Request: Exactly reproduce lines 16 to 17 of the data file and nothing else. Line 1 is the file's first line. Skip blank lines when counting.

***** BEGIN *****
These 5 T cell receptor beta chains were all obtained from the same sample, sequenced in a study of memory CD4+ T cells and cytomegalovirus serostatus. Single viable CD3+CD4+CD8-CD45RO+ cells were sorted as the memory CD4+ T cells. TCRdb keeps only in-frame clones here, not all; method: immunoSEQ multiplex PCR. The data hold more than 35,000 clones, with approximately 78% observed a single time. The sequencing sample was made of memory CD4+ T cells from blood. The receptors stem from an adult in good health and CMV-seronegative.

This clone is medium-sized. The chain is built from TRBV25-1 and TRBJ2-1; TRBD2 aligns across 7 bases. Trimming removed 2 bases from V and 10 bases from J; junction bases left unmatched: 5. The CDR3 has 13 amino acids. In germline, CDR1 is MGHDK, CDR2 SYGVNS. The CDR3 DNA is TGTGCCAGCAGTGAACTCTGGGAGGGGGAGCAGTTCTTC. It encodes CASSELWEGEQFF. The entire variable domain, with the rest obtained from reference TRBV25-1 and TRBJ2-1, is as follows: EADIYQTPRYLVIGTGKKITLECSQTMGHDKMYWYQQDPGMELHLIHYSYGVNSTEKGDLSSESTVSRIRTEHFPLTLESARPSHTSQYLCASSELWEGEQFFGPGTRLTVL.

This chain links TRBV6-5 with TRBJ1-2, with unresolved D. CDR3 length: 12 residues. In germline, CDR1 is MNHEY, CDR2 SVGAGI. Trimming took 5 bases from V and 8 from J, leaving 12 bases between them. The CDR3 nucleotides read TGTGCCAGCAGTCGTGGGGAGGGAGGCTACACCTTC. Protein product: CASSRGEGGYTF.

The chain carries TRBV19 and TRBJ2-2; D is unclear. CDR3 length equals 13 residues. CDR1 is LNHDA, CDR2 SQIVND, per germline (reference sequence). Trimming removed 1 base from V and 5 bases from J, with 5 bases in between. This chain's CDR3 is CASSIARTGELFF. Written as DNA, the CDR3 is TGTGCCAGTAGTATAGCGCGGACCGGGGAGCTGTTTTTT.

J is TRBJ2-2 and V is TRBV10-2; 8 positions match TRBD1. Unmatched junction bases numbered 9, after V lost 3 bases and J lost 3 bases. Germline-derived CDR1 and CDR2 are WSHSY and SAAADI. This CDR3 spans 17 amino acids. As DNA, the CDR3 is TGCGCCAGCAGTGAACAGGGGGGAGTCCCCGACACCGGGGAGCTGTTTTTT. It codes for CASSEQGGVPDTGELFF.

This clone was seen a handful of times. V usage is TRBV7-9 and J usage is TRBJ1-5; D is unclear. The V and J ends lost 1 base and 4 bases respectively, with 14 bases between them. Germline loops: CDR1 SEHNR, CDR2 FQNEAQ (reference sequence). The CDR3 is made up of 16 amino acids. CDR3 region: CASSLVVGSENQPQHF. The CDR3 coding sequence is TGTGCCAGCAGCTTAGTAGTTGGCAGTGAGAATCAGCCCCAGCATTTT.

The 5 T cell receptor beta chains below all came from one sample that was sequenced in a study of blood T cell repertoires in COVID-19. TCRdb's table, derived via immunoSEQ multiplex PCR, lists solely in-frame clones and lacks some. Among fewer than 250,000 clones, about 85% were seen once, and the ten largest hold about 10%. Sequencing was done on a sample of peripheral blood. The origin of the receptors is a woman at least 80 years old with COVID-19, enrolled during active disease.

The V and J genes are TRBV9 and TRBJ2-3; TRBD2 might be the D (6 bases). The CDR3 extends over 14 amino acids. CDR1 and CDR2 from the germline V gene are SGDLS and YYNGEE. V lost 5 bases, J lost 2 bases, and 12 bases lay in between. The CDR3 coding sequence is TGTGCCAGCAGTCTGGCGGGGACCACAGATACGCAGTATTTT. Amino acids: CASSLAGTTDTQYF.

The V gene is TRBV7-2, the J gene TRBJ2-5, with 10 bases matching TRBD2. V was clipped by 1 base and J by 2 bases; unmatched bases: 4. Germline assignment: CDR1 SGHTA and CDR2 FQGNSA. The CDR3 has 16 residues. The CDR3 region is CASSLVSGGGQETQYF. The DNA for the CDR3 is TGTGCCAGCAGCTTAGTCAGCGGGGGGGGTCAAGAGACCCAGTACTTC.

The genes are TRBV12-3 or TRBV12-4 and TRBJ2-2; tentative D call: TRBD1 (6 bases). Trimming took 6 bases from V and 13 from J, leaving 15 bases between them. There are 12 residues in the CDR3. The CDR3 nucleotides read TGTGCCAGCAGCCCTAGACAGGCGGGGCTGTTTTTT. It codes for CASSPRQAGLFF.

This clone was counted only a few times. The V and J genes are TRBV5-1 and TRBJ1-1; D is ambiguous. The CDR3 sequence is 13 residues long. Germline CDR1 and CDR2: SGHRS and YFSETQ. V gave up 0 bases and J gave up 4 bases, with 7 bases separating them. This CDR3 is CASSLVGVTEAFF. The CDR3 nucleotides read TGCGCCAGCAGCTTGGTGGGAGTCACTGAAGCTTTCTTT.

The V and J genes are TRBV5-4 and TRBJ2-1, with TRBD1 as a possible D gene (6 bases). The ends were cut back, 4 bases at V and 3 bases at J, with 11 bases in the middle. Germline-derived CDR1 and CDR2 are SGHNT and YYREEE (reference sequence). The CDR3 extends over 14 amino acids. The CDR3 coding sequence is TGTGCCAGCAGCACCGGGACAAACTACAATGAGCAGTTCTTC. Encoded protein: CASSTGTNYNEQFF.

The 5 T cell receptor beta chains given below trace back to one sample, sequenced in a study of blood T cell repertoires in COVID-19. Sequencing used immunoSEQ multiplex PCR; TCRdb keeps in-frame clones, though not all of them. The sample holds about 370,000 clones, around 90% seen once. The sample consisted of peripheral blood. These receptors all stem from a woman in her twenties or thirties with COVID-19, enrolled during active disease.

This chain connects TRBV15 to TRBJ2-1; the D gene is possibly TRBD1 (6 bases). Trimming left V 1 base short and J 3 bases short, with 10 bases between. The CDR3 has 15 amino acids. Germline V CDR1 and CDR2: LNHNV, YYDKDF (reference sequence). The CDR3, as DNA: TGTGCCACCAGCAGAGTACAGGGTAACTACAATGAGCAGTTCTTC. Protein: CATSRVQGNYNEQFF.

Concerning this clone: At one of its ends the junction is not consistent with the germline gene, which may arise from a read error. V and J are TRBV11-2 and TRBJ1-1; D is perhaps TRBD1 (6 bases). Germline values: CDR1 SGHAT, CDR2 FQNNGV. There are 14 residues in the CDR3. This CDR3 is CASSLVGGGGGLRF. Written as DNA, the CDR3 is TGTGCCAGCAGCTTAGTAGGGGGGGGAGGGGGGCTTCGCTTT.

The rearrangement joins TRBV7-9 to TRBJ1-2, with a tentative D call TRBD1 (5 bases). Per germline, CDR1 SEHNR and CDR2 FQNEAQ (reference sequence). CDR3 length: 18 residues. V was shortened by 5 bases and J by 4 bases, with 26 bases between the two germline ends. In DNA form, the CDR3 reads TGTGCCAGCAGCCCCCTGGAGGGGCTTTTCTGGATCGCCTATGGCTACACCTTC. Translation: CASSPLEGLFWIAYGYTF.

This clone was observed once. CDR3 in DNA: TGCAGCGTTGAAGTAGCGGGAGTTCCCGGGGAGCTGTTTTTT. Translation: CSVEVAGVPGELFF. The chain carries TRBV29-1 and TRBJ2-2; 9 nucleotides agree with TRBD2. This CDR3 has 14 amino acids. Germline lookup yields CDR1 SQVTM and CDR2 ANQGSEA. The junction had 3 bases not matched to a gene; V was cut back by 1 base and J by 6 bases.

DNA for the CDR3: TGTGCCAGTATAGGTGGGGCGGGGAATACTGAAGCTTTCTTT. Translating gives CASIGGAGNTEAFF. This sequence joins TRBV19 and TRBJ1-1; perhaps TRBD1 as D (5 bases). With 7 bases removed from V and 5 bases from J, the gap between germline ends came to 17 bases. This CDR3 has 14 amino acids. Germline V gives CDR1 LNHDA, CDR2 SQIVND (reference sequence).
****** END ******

The rearrangement joins TRBV7-9 to TRBJ1-2, with a tentative D call TRBD1 (5 bases). Per germline, CDR1 SEHNR and CDR2 FQNEAQ (reference sequence). CDR3 length: 18 residues. V was shortened by 5 bases and J by 4 bases, with 26 bases between the two germline ends. In DNA form, the CDR3 reads TGTGCCAGCAGCCCCCTGGAGGGGCTTTTCTGGATCGCCTATGGCTACACCTTC. Translation: CASSPLEGLFWIAYGYTF.

This clone was observed once. CDR3 in DNA: TGCAGCGTTGAAGTAGCGGGAGTTCCCGGGGAGCTGTTTTTT. Translation: CSVEVAGVPGELFF. The chain carries TRBV29-1 and TRBJ2-2; 9 nucleotides agree with TRBD2. This CDR3 has 14 amino acids. Germline lookup yields CDR1 SQVTM and CDR2 ANQGSEA. The junction had 3 bases not matched to a gene; V was cut back by 1 base and J by 6 bases.